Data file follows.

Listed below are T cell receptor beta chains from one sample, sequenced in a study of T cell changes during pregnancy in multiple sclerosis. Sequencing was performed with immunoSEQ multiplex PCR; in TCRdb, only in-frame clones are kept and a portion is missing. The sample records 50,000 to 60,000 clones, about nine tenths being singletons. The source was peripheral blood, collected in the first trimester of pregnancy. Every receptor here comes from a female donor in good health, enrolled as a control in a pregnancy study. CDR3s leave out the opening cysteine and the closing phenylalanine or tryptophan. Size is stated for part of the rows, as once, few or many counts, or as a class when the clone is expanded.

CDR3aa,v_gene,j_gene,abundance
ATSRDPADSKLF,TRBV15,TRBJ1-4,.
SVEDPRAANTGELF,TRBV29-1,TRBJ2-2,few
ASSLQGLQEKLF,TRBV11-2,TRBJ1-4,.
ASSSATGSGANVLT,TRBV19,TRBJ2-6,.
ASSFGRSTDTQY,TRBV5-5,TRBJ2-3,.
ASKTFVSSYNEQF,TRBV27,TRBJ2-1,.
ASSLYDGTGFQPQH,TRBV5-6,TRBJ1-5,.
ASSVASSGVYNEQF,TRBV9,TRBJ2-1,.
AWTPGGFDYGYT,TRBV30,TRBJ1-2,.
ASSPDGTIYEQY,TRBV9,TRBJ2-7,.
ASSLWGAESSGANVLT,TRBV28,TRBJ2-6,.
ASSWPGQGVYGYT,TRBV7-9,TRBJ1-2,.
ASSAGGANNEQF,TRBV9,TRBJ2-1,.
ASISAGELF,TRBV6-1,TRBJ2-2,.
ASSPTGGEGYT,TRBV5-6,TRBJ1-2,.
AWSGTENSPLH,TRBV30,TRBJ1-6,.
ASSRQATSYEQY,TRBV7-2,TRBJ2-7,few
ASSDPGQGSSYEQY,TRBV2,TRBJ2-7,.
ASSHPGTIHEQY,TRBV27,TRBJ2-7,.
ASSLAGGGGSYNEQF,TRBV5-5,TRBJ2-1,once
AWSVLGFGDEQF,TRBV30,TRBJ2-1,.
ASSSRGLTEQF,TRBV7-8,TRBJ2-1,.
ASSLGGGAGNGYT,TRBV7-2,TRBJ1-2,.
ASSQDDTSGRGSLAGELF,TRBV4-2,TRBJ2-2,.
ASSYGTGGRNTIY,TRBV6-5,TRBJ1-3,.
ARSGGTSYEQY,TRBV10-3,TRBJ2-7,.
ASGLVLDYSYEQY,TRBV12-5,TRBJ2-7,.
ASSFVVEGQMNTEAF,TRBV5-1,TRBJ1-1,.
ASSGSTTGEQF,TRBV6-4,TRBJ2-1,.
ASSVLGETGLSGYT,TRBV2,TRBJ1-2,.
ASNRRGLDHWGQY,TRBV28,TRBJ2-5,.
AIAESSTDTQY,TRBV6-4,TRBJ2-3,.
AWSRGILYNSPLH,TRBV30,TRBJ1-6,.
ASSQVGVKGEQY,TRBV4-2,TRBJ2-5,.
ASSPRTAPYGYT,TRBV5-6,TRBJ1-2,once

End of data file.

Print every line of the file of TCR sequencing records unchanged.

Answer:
Listed below are T cell receptor beta chains from one sample, sequenced in a study of T cell changes during pregnancy in multiple sclerosis. Sequencing was performed with immunoSEQ multiplex PCR; in TCRdb, only in-frame clones are kept and a portion is missing. The sample records 50,000 to 60,000 clones, about nine tenths being singletons. The source was peripheral blood, collected in the first trimester of pregnancy. Every receptor here comes from a female donor in good health, enrolled as a control in a pregnancy study. CDR3s leave out the opening cysteine and the closing phenylalanine or tryptophan. Size is stated for part of the rows, as once, few or many counts, or as a class when the clone is expanded.

CDR3aa,v_gene,j_gene,abundance
ATSRDPADSKLF,TRBV15,TRBJ1-4,.
SVEDPRAANTGELF,TRBV29-1,TRBJ2-2,few
ASSLQGLQEKLF,TRBV11-2,TRBJ1-4,.
ASSSATGSGANVLT,TRBV19,TRBJ2-6,.
ASSFGRSTDTQY,TRBV5-5,TRBJ2-3,.
ASKTFVSSYNEQF,TRBV27,TRBJ2-1,.
ASSLYDGTGFQPQH,TRBV5-6,TRBJ1-5,.
ASSVASSGVYNEQF,TRBV9,TRBJ2-1,.
AWTPGGFDYGYT,TRBV30,TRBJ1-2,.
ASSPDGTIYEQY,TRBV9,TRBJ2-7,.
ASSLWGAESSGANVLT,TRBV28,TRBJ2-6,.
ASSWPGQGVYGYT,TRBV7-9,TRBJ1-2,.
ASSAGGANNEQF,TRBV9,TRBJ2-1,.
ASISAGELF,TRBV6-1,TRBJ2-2,.
ASSPTGGEGYT,TRBV5-6,TRBJ1-2,.
AWSGTENSPLH,TRBV30,TRBJ1-6,.
ASSRQATSYEQY,TRBV7-2,TRBJ2-7,few
ASSDPGQGSSYEQY,TRBV2,TRBJ2-7,.
ASSHPGTIHEQY,TRBV27,TRBJ2-7,.
ASSLAGGGGSYNEQF,TRBV5-5,TRBJ2-1,once
AWSVLGFGDEQF,TRBV30,TRBJ2-1,.
ASSSRGLTEQF,TRBV7-8,TRBJ2-1,.
ASSLGGGAGNGYT,TRBV7-2,TRBJ1-2,.
ASSQDDTSGRGSLAGELF,TRBV4-2,TRBJ2-2,.
ASSYGTGGRNTIY,TRBV6-5,TRBJ1-3,.
ARSGGTSYEQY,TRBV10-3,TRBJ2-7,.
ASGLVLDYSYEQY,TRBV12-5,TRBJ2-7,.
ASSFVVEGQMNTEAF,TRBV5-1,TRBJ1-1,.
ASSGSTTGEQF,TRBV6-4,TRBJ2-1,.
ASSVLGETGLSGYT,TRBV2,TRBJ1-2,.
ASNRRGLDHWGQY,TRBV28,TRBJ2-5,.
AIAESSTDTQY,TRBV6-4,TRBJ2-3,.
AWSRGILYNSPLH,TRBV30,TRBJ1-6,.
ASSQVGVKGEQY,TRBV4-2,TRBJ2-5,.
ASSPRTAPYGYT,TRBV5-6,TRBJ1-2,once